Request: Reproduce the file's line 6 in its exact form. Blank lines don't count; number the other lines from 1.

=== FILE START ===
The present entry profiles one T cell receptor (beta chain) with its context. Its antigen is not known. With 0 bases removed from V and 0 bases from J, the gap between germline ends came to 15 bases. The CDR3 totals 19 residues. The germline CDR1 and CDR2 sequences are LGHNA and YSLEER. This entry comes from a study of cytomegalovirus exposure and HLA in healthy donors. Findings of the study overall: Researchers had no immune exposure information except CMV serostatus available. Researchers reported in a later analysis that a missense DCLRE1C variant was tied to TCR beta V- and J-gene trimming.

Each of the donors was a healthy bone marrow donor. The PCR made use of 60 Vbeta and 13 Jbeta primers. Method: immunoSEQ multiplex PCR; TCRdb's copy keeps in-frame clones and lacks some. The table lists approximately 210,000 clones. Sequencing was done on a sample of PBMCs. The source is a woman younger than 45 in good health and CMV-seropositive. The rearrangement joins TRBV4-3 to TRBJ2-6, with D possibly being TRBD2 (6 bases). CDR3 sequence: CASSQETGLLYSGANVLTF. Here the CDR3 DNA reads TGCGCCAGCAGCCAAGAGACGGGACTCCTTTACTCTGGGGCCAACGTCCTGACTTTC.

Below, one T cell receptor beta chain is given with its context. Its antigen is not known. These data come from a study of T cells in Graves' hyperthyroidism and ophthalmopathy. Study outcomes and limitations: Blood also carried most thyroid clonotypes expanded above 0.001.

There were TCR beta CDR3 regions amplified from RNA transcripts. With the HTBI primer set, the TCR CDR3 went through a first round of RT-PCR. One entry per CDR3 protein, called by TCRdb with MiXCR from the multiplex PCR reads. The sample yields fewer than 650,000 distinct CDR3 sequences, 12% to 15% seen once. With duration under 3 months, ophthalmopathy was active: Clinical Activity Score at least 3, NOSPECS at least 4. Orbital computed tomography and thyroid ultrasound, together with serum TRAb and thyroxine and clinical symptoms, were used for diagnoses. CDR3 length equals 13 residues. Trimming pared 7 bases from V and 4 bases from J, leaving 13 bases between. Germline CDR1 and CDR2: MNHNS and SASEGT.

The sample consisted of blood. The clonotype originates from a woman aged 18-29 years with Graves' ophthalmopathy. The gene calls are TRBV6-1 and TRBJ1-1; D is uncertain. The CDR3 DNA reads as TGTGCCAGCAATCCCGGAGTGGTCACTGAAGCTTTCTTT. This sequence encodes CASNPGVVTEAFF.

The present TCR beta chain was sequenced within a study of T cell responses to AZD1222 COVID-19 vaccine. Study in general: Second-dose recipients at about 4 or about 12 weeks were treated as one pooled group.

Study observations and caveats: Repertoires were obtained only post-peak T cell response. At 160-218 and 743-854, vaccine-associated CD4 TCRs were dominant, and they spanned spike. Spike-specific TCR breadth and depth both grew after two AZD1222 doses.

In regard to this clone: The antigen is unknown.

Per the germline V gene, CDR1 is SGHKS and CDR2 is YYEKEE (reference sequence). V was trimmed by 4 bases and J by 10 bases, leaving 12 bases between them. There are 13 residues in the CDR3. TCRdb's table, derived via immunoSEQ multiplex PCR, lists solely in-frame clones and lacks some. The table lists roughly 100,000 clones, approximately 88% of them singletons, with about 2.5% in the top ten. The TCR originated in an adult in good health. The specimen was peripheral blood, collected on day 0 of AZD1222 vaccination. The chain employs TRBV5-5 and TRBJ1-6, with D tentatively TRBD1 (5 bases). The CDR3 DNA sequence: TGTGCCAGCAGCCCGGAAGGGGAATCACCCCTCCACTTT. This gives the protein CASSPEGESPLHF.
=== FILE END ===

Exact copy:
The present TCR beta chain was sequenced within a study of T cell responses to AZD1222 COVID-19 vaccine. Study in general: Second-dose recipients at about 4 or about 12 weeks were treated as one pooled group.